Lifesaving but unaffordable: pros and cons of the newest COVID-19 treatment
Antibody therapy reduces COVID-19 fatalities by a fifth, but remains inaccessible for many countries.
17 June 2021 – by Linda Geddes
A cocktail of manmade antibodies that prevents coronavirus from infecting new cells reduces the risk of death among patients hospitalised with severe COVID-19 who have failed to mount a natural antibody response of their own. The antibody therapy, produced by US company Regeneron, is the third drug, after dexamethasone and tocilizumab, shown to help people infected with COVID-19 to recover.
Although the discovery of another drug that can reduce COVID-associated deaths is good news, its high price and limited manufacturing capability will put it beyond the reach of most low- and middle-income countries, not to mention low-income populations in wealthier countries, prompting calls for more equitable access. The evidence also suggests it will reduce the risk of death by a fifth and only in seronegative patients, meaning that the treatment may be restricted to priority groups.
"The absolute magnitude of benefit in mortality is not large, and it means that a large number of people have to be treated with the extremely expensive drug for a single death to be prevented," said Stephen Evans, Professor of Pharmacoepidemiology, London School of Hygiene & Tropical Medicine. “The calls for cheaper vaccines might be repeated for these drugs, which are essentially only available in very rich countries,” he added.
Regeneron’s drug, called Regen-Cov, consists of two man-made proteins called monoclonal antibodies that act like the natural antibodies found in the immune system. They bind to non-overlapping parts of SARS-CoV-2's spike protein in the critical region it uses to latch onto human cells, preventing new viral particles from infecting further cells. The combination of two antibodies, rather than one, reduces the likelihood of viral variants emerging that can resist treatment.
A previous study in non-hospitalised COVID-19 patients suggested that Regen-Cov could reduce viral load, shorten the duration of illness, and reduce the risk of hospitalisation or death. However, this is the first trial large enough to definitively determine whether it reduces deaths in patients hospitalised with severe COVID-19. The studies started by comparing antibodies against the spike protein from mice and patients who had recovered from COVID-19.
The RECOVERY trial, led by the University of Oxford, UK, is the world’s largest trial assessing the ability of various therapeutics to benefit patients hospitalised with suspected or confirmed COVID-19. A year ago, it found that dexamethasone – a low cost and widely available drug – could save patients’ lives.
The new trial involved 9,785 patients who were randomly allocated to receive either usual hospital care (either dexamethasone or tocilizumab), or usual care in combination with the antibody treatment. Of these patients, about a third were “seronegative” at the start of the trial, meaning that they had not developed a natural antibody response of their own against the virus. Such patients are twice as likely to die compared to “seropositive” patients who have produced an antibody response, even though some of them still become seriously ill.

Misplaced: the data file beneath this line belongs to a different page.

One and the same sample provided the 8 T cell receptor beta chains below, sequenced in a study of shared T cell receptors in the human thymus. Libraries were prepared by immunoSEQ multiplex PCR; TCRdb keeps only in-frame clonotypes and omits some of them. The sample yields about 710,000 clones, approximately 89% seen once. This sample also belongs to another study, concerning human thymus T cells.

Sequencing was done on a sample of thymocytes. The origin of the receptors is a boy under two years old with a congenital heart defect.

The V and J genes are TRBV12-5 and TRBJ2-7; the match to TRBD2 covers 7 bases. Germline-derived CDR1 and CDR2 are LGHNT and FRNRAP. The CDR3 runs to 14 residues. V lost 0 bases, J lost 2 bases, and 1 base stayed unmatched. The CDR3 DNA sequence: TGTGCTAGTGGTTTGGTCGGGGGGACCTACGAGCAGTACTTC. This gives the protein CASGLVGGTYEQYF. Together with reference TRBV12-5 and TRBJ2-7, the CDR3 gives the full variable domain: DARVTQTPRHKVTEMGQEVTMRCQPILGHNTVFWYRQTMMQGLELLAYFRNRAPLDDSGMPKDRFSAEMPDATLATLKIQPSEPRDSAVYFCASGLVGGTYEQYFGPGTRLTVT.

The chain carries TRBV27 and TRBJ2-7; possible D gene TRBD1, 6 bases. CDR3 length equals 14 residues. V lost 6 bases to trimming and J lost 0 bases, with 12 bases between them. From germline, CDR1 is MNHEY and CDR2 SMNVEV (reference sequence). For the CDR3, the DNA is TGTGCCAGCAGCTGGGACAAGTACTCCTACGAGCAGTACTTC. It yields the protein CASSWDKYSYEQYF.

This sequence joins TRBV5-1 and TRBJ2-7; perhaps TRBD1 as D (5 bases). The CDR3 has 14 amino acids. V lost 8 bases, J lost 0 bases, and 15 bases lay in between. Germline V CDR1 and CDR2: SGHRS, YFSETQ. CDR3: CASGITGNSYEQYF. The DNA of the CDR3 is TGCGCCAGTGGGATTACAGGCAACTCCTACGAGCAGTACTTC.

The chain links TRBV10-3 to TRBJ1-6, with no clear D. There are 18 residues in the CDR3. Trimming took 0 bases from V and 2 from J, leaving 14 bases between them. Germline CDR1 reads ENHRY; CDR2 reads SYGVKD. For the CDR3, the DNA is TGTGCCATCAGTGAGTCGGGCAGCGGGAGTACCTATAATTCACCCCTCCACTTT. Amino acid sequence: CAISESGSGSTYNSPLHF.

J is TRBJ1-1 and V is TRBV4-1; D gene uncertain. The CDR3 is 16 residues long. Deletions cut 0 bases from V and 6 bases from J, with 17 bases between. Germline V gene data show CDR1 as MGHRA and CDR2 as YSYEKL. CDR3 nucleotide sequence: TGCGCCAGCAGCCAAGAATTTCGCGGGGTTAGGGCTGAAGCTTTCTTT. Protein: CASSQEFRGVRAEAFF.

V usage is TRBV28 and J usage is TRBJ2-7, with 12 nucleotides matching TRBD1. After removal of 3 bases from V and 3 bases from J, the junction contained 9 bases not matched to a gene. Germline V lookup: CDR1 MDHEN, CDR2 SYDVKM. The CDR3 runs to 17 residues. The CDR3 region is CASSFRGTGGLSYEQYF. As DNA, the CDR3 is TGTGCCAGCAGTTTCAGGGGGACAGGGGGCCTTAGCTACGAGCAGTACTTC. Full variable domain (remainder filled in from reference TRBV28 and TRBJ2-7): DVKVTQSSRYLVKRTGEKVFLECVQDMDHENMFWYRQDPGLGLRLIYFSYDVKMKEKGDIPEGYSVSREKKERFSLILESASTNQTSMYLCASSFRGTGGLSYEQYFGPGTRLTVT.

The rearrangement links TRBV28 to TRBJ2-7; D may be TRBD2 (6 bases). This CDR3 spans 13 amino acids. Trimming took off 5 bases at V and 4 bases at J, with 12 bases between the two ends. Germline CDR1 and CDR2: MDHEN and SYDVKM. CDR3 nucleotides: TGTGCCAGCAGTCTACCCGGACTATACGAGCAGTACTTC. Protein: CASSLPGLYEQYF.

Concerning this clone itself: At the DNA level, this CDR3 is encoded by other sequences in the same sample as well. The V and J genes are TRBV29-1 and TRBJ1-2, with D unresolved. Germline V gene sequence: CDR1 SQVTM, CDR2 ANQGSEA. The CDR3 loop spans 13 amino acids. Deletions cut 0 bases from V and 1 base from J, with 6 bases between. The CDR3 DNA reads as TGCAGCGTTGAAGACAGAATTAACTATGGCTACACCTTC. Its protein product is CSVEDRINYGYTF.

The study, which has not yet been peer-reviewed, found that Regeneron’s treatment reduced the risk of death among seronegative patients by a fifth, meaning that for every 100 people treated, there would be six fewer deaths. Their hospital stay was also reduced by around four days, on average (median 13 days, compared to 17 days for the usual care group), and they were less likely to progress to needing mechanical ventilation to help them breathe. However, there was no significant benefit for patients who had mounted their own antibody response.
“It is wonderful to learn that even in advanced COVID-19 disease, targeting the virus can reduce mortality in patients who have failed to mount an antibody response of their own,” said Sir Peter Horby, professor of emerging infectious diseases at the University of Oxford, who co-led the trial.
However, he said that more must be done to make such drugs accessible, including scaling up manufacturing, and reducing the price. Regen-Cov currently costs around £1000 or £2000 per treatment, and has emergency authorisation for use in America, Brazil, Canada, the European Union and India. It remains an investigational drug, meaning that it can only be used in clinical trials, elsewhere.
More than 70 monoclonal antibodies are currently in development for the treatment and prevention of COVID-19, but this isn’t their only use. In September, a report by the International AIDS Vaccine Initiative and Wellcome, an independent global health foundation, highlighted the potentially transformative impact of such drugs for many existing and emerging infectious and neglected diseases, including Ebola and HIV.
However, despite 85% of the world’s population living in low- and middle-income countries, currently, 80% of the sales of monoclonal antibodies are in the US, Canada, and Europe. “This market imbalance represents a huge gap in access, one that is likely to grow as new monoclonal antibodies are poised to enter the market,” the report said. “As the COVID-19 pandemic has shown, no country is immune to the threat posed by emerging infectious diseases.
“If monoclonal antibodies prove to be effective for COVID-19, ensuring prompt, equitable and affordable global access to these products, as well as others, will be imperative.” Having the correct quality of hospital care to safely administer the intravenous drugs at scale will also be an important barrier to overcome.
Regeneron and Roche (the pharmaceutical company responsible for development and distribution of Regen-Cov outside the US) say they are collaborating to increase its global supply.